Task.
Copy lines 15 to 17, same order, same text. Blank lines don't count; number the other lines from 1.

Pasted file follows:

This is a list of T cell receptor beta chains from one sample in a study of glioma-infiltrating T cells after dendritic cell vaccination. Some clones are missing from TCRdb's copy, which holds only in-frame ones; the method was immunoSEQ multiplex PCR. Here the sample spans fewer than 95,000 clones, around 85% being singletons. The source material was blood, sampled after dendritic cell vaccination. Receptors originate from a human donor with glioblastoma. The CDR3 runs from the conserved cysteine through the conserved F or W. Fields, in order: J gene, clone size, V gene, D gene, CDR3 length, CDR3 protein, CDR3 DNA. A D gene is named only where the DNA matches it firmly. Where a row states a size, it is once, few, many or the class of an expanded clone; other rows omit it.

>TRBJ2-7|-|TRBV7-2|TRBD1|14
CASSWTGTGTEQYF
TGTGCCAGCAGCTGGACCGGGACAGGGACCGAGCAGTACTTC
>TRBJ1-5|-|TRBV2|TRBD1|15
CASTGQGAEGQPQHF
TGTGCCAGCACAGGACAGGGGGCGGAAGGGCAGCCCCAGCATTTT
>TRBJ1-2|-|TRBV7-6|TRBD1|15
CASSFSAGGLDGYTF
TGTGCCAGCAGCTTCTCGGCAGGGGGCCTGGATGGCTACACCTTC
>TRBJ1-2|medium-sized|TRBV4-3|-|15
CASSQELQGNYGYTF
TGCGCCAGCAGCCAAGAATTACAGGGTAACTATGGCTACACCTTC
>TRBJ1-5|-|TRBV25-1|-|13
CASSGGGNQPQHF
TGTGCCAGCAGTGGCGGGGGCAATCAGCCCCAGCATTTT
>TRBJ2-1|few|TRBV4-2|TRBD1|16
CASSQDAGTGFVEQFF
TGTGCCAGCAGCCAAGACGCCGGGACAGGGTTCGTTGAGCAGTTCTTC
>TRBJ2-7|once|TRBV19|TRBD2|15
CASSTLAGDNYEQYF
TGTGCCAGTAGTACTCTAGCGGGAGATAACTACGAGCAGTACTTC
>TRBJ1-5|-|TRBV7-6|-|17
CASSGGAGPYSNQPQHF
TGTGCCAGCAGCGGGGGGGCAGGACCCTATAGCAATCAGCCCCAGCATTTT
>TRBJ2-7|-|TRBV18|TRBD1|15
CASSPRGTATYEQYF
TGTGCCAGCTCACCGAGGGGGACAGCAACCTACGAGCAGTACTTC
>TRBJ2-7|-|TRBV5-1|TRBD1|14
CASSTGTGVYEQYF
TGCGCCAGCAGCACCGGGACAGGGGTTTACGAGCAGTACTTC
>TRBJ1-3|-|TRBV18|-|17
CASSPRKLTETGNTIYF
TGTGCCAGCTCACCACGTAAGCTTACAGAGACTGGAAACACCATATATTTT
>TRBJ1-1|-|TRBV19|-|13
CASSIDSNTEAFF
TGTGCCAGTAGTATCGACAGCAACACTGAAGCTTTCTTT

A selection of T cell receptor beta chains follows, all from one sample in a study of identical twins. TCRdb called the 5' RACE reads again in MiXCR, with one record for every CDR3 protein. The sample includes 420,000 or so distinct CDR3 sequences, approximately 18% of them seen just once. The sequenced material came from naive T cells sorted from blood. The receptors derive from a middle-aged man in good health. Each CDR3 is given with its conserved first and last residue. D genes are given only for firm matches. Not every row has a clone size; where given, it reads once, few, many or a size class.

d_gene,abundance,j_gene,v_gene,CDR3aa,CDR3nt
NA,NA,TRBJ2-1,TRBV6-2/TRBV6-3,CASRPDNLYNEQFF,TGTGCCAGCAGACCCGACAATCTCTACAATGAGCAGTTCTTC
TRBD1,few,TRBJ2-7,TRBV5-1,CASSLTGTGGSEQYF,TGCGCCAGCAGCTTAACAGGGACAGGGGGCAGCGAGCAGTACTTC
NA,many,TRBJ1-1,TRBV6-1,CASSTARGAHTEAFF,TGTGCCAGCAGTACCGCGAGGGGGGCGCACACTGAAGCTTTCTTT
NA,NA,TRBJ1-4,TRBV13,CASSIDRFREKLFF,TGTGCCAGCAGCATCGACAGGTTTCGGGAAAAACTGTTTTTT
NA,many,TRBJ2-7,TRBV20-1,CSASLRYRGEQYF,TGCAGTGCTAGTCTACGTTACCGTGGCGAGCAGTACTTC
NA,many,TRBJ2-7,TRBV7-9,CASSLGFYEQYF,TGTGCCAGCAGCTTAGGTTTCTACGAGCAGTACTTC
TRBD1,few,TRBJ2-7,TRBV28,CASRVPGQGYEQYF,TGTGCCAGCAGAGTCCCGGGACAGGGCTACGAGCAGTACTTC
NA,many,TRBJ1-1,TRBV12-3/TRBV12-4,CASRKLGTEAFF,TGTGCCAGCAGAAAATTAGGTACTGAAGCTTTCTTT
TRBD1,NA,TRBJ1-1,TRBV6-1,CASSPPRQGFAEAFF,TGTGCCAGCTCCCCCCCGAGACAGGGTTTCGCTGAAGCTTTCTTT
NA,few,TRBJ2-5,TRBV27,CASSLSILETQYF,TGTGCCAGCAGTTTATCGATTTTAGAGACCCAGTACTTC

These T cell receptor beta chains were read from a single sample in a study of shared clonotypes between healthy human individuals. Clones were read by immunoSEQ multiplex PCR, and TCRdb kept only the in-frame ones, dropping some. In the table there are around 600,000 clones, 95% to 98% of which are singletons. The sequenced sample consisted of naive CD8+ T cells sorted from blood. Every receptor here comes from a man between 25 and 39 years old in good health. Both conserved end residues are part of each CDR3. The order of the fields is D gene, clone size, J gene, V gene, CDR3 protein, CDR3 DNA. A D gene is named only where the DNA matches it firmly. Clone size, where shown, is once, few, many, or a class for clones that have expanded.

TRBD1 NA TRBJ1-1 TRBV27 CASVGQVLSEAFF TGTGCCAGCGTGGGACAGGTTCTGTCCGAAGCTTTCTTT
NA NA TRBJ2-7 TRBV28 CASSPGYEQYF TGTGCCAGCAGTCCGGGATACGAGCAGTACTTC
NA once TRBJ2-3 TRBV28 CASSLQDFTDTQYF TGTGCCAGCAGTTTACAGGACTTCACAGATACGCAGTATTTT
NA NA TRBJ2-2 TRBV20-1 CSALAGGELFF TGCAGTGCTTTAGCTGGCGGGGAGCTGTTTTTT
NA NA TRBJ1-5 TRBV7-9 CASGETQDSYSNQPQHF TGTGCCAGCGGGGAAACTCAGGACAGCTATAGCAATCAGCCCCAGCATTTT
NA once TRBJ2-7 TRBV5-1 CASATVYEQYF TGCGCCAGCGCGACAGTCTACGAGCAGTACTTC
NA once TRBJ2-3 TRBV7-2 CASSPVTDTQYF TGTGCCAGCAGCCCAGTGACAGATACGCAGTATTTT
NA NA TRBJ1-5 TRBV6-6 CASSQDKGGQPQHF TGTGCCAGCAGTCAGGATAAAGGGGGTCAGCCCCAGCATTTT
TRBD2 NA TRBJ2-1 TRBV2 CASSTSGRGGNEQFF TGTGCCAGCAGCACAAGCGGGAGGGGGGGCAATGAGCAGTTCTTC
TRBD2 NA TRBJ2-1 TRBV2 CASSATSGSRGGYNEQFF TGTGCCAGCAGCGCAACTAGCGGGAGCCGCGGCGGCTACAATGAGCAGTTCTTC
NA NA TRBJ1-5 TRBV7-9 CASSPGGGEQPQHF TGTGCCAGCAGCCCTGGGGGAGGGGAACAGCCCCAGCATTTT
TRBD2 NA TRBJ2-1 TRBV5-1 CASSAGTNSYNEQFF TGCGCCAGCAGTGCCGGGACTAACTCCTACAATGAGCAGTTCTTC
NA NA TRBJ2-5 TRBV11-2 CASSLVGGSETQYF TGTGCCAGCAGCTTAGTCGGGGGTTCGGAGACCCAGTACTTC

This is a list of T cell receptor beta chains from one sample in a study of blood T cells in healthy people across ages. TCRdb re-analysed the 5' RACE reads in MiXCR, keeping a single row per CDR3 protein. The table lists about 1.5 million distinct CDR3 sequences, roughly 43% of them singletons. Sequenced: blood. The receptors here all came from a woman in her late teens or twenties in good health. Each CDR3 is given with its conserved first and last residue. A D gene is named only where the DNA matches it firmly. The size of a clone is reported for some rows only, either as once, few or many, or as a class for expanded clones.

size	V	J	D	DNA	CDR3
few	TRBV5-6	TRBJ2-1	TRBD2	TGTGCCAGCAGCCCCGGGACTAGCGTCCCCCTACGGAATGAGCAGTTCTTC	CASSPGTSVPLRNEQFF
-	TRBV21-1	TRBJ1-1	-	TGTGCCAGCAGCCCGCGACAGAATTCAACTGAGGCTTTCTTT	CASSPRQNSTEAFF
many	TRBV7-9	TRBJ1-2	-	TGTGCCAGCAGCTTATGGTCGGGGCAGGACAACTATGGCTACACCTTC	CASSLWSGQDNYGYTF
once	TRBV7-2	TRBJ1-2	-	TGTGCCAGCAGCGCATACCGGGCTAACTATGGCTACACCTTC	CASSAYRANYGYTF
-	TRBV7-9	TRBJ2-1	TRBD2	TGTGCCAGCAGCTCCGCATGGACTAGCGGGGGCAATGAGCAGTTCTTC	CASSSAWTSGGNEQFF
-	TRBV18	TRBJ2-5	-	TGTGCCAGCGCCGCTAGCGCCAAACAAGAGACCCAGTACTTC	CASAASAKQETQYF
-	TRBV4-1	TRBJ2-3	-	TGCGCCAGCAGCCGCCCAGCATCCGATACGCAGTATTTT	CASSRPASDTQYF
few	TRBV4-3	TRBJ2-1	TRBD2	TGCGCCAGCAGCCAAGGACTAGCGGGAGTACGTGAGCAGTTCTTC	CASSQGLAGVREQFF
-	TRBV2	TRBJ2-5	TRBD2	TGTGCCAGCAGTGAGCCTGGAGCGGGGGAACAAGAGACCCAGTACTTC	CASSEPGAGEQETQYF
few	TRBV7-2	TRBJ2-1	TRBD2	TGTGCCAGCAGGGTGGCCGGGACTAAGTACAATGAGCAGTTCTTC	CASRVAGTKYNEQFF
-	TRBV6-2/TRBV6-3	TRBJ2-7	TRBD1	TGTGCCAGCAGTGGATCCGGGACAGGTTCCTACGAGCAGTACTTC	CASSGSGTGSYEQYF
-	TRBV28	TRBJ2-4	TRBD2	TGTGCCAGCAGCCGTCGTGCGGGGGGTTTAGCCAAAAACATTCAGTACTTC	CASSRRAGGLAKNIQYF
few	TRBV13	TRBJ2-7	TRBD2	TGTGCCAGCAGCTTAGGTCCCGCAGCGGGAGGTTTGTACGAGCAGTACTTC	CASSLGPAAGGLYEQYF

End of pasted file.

CASSGGGNQPQHF
TGTGCCAGCAGTGGCGGGGGCAATCAGCCCCAGCATTTT
>TRBJ2-1|few|TRBV4-2|TRBD1|16